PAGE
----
Do you find it difficult to believe? Then read on to learn how toothbrushing can help prevent a progressive memory loss condition known as Alzheimer’s disease.

Simply put, Alzheimer’s disease  is an irreversible, progressive brain disorder that slowly destroys memory and thinking skills and, eventually, the ability to carry out the simplest tasks.

There is an increasing body of evidence to indicate gum (periodontal) disease could be a plausible risk factor for Alzheimer’s disease. Some studies even suggest your risk doubles when gum disease persists for 10 or more years. Indeed, a new US study published in Science Advances details how a type of bacteria Porphyromonas gingivalis – or P. gingivalis – associated with gum disease has been found in the brains of patients with Alzheimer’s disease. Tests on mice also showed how the bug spread from their mouth to the brain where it destroyed nerve cells.

So What is the Connection between the Mouth and Brain?

At the University of Central Lancashire, we were the first to make the connection with P. gingivalis and fully diagnosed Alzheimer’s disease.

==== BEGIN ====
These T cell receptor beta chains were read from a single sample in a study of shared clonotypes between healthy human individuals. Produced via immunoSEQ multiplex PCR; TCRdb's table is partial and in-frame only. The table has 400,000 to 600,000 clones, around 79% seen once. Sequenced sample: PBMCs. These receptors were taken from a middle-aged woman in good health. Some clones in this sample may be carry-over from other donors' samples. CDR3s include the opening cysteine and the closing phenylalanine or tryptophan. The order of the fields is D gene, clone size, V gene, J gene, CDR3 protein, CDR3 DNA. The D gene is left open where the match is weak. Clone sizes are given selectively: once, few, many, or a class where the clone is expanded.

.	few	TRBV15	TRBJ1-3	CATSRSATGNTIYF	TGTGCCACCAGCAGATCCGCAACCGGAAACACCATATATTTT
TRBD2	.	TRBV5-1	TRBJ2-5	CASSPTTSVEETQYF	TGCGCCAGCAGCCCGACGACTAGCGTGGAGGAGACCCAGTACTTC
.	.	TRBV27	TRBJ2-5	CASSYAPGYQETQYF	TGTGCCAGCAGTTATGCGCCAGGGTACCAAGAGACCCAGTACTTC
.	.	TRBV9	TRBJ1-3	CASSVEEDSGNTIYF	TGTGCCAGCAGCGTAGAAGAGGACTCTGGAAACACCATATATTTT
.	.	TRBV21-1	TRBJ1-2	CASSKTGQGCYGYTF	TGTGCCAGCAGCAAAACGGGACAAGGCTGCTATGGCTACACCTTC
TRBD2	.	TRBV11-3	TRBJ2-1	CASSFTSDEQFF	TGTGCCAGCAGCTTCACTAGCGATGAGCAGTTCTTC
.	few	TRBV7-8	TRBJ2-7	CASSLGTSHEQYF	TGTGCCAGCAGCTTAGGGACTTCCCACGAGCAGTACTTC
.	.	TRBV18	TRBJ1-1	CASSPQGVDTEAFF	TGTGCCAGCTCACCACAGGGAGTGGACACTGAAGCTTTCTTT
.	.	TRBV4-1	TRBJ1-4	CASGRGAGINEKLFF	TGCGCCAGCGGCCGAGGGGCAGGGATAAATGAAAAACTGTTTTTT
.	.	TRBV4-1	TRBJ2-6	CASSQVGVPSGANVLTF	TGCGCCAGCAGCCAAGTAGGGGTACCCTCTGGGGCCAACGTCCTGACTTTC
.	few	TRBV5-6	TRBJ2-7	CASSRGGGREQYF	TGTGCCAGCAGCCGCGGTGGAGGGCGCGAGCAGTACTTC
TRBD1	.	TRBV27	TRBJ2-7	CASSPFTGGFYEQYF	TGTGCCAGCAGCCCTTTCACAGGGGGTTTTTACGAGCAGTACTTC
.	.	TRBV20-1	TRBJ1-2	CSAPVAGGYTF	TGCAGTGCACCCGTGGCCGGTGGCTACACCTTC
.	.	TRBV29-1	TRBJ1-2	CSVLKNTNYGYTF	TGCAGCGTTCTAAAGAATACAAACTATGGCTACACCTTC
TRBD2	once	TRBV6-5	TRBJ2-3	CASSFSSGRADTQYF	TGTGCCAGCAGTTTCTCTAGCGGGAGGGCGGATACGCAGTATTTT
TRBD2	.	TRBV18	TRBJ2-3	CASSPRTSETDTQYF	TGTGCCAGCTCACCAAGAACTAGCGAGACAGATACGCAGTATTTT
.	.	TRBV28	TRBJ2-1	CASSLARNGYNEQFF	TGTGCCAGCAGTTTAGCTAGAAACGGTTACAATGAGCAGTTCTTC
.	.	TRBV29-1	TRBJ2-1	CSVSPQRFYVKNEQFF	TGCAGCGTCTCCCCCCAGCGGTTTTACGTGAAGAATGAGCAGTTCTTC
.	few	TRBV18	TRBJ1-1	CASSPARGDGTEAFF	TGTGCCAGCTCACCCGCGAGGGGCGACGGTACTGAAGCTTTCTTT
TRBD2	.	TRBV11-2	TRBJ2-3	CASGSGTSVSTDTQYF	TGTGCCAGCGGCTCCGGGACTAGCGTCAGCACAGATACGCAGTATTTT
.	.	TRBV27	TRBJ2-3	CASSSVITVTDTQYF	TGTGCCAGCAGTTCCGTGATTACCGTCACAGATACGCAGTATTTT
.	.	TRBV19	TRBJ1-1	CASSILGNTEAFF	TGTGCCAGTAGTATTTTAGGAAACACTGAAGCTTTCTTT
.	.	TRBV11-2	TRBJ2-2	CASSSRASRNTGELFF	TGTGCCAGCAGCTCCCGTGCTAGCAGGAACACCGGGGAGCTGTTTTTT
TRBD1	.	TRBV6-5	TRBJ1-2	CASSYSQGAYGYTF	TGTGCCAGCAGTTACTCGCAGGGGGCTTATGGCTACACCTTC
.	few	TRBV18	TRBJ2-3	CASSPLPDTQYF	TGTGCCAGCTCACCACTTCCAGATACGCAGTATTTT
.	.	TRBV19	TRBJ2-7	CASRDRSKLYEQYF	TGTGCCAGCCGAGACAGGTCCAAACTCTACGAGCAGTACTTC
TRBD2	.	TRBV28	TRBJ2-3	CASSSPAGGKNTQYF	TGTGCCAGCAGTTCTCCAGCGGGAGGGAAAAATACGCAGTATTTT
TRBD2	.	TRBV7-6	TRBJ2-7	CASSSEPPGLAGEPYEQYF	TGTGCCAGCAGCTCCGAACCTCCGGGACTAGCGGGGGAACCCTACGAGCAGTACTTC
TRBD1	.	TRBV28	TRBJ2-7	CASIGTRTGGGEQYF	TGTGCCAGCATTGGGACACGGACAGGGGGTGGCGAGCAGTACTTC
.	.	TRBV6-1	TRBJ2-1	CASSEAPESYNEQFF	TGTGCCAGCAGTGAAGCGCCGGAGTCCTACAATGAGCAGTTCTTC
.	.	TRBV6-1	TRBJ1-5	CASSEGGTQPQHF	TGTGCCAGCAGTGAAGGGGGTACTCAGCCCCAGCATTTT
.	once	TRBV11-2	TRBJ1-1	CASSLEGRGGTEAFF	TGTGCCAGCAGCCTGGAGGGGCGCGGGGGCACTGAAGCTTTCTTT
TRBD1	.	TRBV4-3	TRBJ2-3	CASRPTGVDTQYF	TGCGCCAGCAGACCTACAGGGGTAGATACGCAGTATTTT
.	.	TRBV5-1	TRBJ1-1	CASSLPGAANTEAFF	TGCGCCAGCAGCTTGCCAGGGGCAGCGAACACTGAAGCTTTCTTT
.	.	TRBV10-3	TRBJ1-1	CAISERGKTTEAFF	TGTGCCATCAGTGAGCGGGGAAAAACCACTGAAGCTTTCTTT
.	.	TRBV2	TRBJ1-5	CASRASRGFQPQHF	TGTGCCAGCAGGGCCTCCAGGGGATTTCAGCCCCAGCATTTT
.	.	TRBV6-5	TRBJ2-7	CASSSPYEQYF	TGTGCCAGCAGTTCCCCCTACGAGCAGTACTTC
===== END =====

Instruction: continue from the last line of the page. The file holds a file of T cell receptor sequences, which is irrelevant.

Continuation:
Subsequent studies have also found this bacteria – responsible for many forms of gum disease – can migrate from the mouth to the brain in mice. And on entry to the brain, P. gingivalis can reproduce all of the characteristic features of Alzheimer’s disease.

The recent US research which found the bacteria of chronic gum disease in the brains of Alzheimer’s disease patients gives additional very strong research-based evidence – but it must be interpreted in context. And the fact of the matter is that Alzheimer’s disease is linked with a number of other conditions and not just gum disease.

Brush your teeth

The latest research adds more evidence to the theory gum disease is one of the things that can lead to Alzheimer’s disease. But before you start panic brushing your teeth, it’s important to remember that not everyone who suffers from gum disease develops Alzheimer’s disease, and not all who suffer from Alzheimer’s disease have gum disease.

To find out who is “at risk”, scientists now need to develop tests that can show the dentist who to target. Dental clinicians can then advise those people as to how they can reduce the risk of developing Alzheimer’s disease through better management of their oral health. But until then, regularly brushing your teeth and maintaining good oral hygeine is recommended.

Originally Published in The Conversation


  1. This is a good finding that will also stress the importance of good oral hygiene especially in elderly who are prone to periodontal issues. Further studies still necessary to determine those at risk.


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